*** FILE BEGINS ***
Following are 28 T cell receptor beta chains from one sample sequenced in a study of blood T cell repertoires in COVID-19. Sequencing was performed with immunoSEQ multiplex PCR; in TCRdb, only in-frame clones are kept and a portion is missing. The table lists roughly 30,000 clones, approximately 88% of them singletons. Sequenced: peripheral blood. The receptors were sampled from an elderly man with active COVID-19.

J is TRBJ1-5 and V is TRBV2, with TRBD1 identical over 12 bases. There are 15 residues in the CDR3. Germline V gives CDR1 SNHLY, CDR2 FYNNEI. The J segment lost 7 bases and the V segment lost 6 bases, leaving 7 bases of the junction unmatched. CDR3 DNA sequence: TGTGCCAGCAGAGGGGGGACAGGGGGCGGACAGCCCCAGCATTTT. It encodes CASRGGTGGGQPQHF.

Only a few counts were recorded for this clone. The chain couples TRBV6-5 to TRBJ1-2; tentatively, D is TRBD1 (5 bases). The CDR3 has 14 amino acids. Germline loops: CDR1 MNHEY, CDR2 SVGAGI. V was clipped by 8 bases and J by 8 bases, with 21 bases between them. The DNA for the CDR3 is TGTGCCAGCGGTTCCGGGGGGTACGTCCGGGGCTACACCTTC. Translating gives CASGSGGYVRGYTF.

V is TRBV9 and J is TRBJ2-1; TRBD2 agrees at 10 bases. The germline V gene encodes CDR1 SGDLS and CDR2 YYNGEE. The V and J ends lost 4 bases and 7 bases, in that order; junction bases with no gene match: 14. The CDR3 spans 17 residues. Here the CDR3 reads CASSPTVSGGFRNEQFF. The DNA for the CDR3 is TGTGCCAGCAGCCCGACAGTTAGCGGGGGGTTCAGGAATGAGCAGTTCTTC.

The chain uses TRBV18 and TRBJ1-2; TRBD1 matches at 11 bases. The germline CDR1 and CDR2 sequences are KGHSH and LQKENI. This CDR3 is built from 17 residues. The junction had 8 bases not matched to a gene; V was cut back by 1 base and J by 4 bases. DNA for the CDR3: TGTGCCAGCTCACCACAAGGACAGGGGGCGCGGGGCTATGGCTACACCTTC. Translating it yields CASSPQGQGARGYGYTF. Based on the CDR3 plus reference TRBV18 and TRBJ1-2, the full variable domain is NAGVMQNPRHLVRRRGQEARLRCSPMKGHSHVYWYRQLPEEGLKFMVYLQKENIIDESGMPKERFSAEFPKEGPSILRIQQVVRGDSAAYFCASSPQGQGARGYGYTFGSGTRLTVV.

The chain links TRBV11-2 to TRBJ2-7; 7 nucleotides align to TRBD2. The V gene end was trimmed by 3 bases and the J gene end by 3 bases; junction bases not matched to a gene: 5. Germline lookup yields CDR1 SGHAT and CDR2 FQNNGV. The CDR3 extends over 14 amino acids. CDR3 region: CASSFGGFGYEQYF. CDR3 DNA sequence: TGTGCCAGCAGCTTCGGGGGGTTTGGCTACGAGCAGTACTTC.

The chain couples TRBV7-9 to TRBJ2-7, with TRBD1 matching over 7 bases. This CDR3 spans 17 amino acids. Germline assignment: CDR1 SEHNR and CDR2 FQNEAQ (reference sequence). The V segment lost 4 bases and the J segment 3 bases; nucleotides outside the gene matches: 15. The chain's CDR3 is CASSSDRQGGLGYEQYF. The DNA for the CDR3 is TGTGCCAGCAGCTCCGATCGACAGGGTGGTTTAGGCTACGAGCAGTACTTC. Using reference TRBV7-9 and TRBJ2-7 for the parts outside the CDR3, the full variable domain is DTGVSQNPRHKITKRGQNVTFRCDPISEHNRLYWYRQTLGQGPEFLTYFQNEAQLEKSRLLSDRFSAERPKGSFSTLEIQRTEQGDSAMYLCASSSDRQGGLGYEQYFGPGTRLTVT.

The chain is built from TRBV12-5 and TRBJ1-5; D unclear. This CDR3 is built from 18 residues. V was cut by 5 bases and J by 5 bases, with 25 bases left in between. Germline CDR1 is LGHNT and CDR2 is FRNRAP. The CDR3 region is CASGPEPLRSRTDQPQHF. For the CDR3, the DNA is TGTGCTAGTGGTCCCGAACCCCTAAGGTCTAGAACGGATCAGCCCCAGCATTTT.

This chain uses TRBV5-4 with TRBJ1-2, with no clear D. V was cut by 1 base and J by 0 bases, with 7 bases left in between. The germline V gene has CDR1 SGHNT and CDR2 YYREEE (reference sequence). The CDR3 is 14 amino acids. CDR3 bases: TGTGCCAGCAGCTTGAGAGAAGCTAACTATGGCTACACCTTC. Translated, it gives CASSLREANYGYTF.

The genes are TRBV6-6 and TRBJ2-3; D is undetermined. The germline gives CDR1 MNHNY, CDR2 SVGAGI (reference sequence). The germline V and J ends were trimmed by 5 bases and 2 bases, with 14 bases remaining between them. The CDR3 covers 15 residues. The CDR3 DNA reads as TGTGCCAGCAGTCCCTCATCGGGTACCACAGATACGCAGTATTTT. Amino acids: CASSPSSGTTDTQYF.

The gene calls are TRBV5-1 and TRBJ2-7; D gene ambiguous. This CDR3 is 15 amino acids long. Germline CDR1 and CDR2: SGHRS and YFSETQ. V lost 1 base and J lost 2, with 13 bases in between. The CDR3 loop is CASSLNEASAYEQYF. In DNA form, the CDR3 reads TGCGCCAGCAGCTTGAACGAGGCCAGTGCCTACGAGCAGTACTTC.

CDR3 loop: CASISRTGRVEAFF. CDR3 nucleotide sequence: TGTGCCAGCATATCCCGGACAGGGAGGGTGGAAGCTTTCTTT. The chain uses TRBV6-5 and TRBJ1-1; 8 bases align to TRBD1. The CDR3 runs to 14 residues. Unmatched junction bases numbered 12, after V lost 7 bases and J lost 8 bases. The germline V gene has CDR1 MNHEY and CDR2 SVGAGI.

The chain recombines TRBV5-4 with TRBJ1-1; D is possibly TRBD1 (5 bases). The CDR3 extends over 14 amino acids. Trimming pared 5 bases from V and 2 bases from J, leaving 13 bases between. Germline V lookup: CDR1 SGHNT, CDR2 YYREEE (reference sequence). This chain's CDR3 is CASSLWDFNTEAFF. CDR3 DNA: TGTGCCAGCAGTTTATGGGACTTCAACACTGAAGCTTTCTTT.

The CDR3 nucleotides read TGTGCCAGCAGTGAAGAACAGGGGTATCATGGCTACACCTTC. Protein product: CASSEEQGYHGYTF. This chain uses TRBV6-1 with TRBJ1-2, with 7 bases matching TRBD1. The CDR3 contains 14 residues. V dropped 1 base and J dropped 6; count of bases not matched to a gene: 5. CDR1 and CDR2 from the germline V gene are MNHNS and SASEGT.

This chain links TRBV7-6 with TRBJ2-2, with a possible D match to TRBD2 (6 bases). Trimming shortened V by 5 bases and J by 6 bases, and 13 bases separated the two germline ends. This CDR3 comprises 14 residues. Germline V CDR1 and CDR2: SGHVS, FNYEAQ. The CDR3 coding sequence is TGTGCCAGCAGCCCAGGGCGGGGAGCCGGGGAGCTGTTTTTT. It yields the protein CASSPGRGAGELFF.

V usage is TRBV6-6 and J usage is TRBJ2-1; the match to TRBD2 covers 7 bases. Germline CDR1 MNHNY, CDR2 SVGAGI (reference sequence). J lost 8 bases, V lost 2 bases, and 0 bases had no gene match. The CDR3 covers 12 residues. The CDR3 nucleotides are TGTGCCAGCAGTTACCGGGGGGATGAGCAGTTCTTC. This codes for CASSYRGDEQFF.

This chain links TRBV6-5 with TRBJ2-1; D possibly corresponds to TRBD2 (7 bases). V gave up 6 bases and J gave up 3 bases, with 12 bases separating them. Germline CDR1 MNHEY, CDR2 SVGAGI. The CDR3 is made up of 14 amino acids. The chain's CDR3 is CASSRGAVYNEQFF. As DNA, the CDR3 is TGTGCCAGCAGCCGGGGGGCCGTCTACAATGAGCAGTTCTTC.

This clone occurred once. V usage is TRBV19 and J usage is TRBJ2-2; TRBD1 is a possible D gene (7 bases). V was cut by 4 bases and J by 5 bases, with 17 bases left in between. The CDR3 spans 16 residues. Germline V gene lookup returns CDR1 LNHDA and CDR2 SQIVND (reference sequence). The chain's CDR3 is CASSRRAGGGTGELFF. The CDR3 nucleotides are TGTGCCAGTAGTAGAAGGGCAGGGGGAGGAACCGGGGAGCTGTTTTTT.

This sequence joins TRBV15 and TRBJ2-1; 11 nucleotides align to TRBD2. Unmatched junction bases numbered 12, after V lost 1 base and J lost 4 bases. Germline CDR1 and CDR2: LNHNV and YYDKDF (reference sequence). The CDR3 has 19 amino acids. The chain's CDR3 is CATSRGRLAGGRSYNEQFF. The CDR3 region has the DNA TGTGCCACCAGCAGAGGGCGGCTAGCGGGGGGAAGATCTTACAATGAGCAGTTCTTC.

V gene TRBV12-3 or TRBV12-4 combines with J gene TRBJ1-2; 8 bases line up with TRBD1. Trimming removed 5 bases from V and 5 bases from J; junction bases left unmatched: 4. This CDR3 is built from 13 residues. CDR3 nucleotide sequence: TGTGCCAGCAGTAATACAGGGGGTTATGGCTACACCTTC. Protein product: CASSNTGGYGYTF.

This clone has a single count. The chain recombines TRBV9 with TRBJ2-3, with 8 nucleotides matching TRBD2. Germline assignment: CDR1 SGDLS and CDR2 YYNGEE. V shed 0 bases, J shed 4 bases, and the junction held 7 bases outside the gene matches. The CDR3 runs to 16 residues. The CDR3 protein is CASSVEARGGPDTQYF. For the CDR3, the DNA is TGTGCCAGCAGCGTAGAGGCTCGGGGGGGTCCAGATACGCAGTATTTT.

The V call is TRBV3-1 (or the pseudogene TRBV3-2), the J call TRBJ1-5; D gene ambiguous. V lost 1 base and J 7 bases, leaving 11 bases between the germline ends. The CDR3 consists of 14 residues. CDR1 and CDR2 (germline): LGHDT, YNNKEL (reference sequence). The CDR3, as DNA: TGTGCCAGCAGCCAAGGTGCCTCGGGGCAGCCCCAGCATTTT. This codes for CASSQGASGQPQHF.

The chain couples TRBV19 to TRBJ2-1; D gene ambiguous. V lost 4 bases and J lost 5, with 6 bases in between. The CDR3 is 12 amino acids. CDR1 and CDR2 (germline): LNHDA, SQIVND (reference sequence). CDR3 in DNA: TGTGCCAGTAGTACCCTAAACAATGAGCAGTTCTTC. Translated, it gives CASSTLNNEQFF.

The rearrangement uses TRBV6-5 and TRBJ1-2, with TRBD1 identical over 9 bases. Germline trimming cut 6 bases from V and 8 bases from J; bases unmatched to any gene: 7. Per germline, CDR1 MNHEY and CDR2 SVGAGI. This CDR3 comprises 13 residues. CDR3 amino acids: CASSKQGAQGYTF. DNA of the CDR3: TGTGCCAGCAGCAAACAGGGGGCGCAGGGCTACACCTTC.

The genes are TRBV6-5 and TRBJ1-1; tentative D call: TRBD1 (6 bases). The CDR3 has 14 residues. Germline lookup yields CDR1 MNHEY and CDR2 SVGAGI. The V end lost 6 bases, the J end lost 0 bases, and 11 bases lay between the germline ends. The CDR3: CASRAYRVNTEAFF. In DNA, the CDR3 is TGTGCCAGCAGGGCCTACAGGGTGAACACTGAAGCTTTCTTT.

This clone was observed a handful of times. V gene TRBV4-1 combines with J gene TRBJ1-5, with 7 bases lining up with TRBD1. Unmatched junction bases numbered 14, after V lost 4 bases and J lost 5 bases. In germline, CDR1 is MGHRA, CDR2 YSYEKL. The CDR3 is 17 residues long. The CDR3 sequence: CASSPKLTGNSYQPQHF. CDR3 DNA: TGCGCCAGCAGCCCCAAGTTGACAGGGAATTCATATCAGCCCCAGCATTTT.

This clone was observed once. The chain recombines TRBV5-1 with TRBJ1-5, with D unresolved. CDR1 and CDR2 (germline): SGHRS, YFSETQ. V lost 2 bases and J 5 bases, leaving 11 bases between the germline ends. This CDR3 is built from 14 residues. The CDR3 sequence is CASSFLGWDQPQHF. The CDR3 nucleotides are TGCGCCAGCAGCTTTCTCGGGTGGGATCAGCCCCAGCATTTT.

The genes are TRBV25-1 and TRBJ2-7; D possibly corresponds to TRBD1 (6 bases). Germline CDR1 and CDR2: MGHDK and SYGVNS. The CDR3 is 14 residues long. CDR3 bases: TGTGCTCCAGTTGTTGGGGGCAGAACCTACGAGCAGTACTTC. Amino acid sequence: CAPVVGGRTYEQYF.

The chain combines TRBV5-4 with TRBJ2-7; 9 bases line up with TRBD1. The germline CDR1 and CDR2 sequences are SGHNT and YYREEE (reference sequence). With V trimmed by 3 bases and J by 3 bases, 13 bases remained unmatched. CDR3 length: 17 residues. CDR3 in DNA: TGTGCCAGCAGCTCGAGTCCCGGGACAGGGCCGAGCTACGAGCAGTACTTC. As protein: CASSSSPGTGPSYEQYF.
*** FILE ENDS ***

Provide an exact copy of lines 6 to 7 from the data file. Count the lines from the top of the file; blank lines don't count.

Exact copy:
The chain links TRBV11-2 to TRBJ2-7; 7 nucleotides align to TRBD2. The V gene end was trimmed by 3 bases and the J gene end by 3 bases; junction bases not matched to a gene: 5. Germline lookup yields CDR1 SGHAT and CDR2 FQNNGV. The CDR3 extends over 14 amino acids. CDR3 region: CASSFGGFGYEQYF. CDR3 DNA sequence: TGTGCCAGCAGCTTCGGGGGGTTTGGCTACGAGCAGTACTTC.

The chain couples TRBV7-9 to TRBJ2-7, with TRBD1 matching over 7 bases. This CDR3 spans 17 amino acids. Germline assignment: CDR1 SEHNR and CDR2 FQNEAQ (reference sequence). The V segment lost 4 bases and the J segment 3 bases; nucleotides outside the gene matches: 15. The chain's CDR3 is CASSSDRQGGLGYEQYF. The DNA for the CDR3 is TGTGCCAGCAGCTCCGATCGACAGGGTGGTTTAGGCTACGAGCAGTACTTC. Using reference TRBV7-9 and TRBJ2-7 for the parts outside the CDR3, the full variable domain is DTGVSQNPRHKITKRGQNVTFRCDPISEHNRLYWYRQTLGQGPEFLTYFQNEAQLEKSRLLSDRFSAERPKGSFSTLEIQRTEQGDSAMYLCASSSDRQGGLGYEQYFGPGTRLTVT.